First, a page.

What if one day you realise that the fables you had heard of ‘humble royals’ living in downtrodden ‘hunting lodge’ doubled up as palace in middle of Delhi were imposters? Well, if this New York Times article is to be believed, Indira Gandhi got played by a mentally ill woman because she didn’t want to upset the Shia Muslims in Lucknow.
As it so happened, in 1970s, one woman gets off at the New Delhi Railway Station with her two children and lodged herself in the VIP waiting room there. The woman, Wilayat, announced she is the Begum of Oundh and as royalty. She had arrived in Delhi with her two children ‘Princess Sakina’ and ‘Prince Raza Mahal’. She claimed to be related to the Nawab of Oundh, Wajid Ali Shah, who had a ‘colourful life’. Wilayat demanded a share in property of the Nawab of Oundh.
The then Uttar Pradesh government also intervened as Shia Muslims may take an offence to the ‘Begum’ being lodged at a railway station VIP guestroom instead of a ‘palace’.
To up her bargain, Wilayat would reach out to foreign correspondents who would lap up her story about being a royalty now living at railway station. In late 70s, the then Prime Minister Indira Gandhi suggested Wilayat chooses one of the ‘lesser known’ monuments of Delhi as her new home. Negotiations ensued between Wilayat and the government of India. In 1984, ‘Begum’ and her children ‘picked’ Malcha Mahal as their new home. It was the hunting lodge of Firozshah Tughlak. Stories were floated that in 1993, the ‘Begum’ committed suicide by swallowing a crushed diamond.
Malcha Mahal in New Delhi’s Chanakyapuri area is a Tughlak era hunting lodge which was given away by Prime Minister Indira Gandhi to a woman who landed in Delhi out of nowhere in the 1970s and announced that she is the ‘Begum of Oundh’. It has been widely reported as the ‘humble abode’ of the royal family Oudh and now stands abandoned after ‘Prince Cyrus’ aka ‘Prince Ali Raza’ died in 2016.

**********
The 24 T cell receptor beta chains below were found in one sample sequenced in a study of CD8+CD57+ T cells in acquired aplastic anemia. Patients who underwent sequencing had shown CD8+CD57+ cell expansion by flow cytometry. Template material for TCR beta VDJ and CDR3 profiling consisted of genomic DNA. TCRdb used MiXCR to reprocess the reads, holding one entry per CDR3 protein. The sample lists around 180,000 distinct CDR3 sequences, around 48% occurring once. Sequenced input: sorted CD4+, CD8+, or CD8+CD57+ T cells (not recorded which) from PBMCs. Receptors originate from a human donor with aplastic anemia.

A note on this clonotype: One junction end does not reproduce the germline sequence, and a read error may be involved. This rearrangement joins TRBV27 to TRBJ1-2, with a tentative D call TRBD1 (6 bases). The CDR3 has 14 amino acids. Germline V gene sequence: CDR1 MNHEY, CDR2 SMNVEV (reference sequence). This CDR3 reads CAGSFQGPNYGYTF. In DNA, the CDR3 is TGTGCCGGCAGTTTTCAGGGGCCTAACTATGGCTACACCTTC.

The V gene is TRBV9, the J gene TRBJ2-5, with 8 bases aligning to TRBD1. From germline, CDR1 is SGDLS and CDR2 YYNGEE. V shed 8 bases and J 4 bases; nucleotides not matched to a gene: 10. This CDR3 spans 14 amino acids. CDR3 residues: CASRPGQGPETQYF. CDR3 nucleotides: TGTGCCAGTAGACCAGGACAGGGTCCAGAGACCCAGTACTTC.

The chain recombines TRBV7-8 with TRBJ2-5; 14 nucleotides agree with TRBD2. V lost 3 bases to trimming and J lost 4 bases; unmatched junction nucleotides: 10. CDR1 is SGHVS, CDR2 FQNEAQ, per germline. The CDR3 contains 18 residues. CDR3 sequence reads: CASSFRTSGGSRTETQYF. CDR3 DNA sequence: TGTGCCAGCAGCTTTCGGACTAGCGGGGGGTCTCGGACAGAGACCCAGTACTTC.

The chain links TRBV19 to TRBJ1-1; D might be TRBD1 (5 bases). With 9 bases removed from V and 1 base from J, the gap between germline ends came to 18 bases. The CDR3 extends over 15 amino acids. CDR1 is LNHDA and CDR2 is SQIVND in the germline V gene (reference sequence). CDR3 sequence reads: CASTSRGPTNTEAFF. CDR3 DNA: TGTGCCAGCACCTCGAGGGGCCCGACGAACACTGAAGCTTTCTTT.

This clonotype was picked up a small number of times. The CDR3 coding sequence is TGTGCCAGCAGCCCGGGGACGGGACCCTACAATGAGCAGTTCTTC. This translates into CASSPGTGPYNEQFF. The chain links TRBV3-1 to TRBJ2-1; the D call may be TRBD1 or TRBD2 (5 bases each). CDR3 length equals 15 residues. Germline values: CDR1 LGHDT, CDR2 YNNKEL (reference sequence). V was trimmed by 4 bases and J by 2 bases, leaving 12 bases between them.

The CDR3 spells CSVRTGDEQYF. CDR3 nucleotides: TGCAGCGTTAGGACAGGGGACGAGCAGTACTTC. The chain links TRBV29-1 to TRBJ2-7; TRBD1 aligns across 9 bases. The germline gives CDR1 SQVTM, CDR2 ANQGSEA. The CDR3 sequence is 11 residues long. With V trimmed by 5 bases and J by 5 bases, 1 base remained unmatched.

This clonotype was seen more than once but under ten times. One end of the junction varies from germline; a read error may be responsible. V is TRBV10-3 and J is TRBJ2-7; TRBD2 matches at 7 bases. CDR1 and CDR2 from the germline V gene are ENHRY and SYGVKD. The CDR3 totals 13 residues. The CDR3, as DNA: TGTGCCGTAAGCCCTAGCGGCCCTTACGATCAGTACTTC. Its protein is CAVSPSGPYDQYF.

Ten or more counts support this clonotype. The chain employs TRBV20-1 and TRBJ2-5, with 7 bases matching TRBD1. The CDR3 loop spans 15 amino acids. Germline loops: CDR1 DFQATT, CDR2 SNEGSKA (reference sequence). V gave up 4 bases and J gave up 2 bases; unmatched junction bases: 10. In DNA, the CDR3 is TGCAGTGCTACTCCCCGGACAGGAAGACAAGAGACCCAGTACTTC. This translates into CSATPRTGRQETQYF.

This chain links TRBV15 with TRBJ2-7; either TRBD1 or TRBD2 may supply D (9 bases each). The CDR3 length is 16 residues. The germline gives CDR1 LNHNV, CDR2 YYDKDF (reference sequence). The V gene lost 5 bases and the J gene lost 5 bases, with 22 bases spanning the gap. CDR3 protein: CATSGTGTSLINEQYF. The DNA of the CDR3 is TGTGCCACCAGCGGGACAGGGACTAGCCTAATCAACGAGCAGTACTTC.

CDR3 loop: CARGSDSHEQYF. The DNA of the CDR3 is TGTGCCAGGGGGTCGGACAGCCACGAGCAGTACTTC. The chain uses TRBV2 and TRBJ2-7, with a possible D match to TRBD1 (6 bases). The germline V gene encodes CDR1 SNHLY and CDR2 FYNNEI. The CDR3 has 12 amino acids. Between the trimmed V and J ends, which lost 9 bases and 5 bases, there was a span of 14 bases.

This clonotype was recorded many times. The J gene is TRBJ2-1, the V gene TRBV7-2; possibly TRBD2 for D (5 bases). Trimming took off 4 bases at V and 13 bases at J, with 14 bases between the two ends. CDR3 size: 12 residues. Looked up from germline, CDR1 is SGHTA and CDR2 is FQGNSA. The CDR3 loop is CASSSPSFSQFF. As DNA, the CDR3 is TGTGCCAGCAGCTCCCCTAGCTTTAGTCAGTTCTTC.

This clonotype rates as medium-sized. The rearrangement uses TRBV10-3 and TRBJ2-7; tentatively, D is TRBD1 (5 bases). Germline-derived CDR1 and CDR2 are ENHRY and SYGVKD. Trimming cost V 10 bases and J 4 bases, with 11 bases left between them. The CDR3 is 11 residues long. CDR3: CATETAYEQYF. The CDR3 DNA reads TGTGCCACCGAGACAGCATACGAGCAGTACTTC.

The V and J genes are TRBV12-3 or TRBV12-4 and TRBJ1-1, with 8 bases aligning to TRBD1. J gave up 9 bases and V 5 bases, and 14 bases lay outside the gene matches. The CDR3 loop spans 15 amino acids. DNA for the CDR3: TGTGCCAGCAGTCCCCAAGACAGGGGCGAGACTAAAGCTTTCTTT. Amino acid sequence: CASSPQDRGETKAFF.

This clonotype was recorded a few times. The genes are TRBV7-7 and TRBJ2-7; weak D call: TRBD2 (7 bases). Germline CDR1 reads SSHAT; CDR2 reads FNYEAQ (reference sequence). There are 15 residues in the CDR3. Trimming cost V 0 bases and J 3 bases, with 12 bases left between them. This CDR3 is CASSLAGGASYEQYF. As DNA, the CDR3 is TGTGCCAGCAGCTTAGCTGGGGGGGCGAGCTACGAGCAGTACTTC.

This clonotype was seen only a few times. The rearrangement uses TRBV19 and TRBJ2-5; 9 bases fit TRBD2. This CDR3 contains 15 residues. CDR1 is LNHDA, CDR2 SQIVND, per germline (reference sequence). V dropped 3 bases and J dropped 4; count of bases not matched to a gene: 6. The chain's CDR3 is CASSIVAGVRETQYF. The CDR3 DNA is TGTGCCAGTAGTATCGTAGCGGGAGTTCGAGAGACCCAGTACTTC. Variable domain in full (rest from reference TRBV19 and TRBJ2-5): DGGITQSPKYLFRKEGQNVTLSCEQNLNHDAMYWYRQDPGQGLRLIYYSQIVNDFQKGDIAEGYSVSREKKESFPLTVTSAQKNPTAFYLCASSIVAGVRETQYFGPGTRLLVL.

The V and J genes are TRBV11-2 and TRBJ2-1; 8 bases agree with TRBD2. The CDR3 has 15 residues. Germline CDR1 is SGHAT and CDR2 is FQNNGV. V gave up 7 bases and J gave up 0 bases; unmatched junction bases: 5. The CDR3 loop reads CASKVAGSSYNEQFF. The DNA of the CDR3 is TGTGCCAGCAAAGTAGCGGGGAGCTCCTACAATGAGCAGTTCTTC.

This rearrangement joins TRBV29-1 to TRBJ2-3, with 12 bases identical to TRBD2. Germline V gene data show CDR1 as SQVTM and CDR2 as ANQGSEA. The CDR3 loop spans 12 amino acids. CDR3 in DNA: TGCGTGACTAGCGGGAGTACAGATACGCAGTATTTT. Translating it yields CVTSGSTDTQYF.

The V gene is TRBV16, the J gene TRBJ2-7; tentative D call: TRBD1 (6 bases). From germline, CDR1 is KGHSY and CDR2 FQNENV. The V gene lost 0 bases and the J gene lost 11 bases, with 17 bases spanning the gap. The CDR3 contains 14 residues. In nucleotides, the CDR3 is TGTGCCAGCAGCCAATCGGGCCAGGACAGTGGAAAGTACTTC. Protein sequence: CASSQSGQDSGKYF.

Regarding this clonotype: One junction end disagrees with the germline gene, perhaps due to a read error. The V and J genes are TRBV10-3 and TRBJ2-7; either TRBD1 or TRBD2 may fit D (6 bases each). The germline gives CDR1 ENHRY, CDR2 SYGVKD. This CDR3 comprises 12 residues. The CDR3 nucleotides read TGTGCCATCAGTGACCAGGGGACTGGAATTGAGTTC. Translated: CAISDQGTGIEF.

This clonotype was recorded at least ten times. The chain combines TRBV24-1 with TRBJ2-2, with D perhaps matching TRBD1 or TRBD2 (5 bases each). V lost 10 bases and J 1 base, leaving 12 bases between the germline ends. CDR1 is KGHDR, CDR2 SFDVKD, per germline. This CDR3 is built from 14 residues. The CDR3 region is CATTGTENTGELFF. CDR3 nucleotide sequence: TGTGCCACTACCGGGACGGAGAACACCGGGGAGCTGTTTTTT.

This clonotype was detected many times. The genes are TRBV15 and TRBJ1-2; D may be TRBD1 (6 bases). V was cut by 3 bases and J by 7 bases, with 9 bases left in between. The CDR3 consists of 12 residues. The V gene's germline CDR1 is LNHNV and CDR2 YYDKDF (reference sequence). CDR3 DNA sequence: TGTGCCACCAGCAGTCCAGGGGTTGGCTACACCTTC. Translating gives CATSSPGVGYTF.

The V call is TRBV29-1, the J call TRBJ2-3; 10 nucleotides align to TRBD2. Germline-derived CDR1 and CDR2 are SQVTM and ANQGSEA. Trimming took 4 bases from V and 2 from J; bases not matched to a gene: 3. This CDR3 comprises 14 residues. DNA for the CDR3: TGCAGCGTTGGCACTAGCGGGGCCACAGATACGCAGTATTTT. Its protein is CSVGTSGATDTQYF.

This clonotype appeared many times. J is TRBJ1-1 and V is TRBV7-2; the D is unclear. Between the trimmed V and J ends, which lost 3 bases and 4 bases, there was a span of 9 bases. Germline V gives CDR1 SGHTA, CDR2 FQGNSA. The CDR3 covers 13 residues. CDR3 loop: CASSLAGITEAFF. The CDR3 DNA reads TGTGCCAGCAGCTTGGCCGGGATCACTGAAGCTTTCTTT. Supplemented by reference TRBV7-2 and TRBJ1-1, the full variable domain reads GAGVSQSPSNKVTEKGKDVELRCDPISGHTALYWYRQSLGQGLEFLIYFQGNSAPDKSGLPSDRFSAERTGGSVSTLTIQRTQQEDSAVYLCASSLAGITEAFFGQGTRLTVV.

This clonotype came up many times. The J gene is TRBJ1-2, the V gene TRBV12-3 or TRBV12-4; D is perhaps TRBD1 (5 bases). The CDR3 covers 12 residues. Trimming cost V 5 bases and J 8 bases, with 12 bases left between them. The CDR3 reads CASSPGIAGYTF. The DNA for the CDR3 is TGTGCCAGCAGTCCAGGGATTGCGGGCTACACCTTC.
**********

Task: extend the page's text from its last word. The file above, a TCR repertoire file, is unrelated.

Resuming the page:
Till now it was widely believed that Wilayat’s deceased husband was a direct descendant of Wajid Ali Shah, Nawab of Oundh. That is, till New York Times’ Ellen Barry decided to out the ‘Begum’ and her children as imposters.
Turns out, Wilayat was married in Lucknow and after partition, in the violence that ensued, her husband decided to move the family to Pakistan. When Wilayat’s husband died, still not having recovered from moving out of Lucknow, Wilayat started becoming more and more volatile. At one point, she accosted Pakistani Prime Minister and even slapped him (Ellen does not name which one).
To save Wilayat from a long jail term, she was put up in mental hospital in London for six months where she was given electroshock therapy. She was labelled ‘mental’ and given injections. Once she was out of mental hospital, she gathered her things, two out of four children and hopped on to a train to New Delhi where she announced herself as ‘Begum of Oundh’.
Wilayat lands in New Delhi in the 1970s, no documents are verified by the Indian administration. There are no visa checks for herself and her two of the four children who came back. Was there no record of visas and passports of the Pakistanis coming in? She just waltzed into India and announced she’s royalty, and Indira Gandhi government took her word for it. She stayed at the railway platform for years before she moved to Malcha Mahal. No questions asked.
And the entire Indian administration did not see any reason to verify her claims. Perhaps offending the Begum of Oundh, who never was one, and in turn the Shias was sacrilege for Prime Minister Indira Gandhi.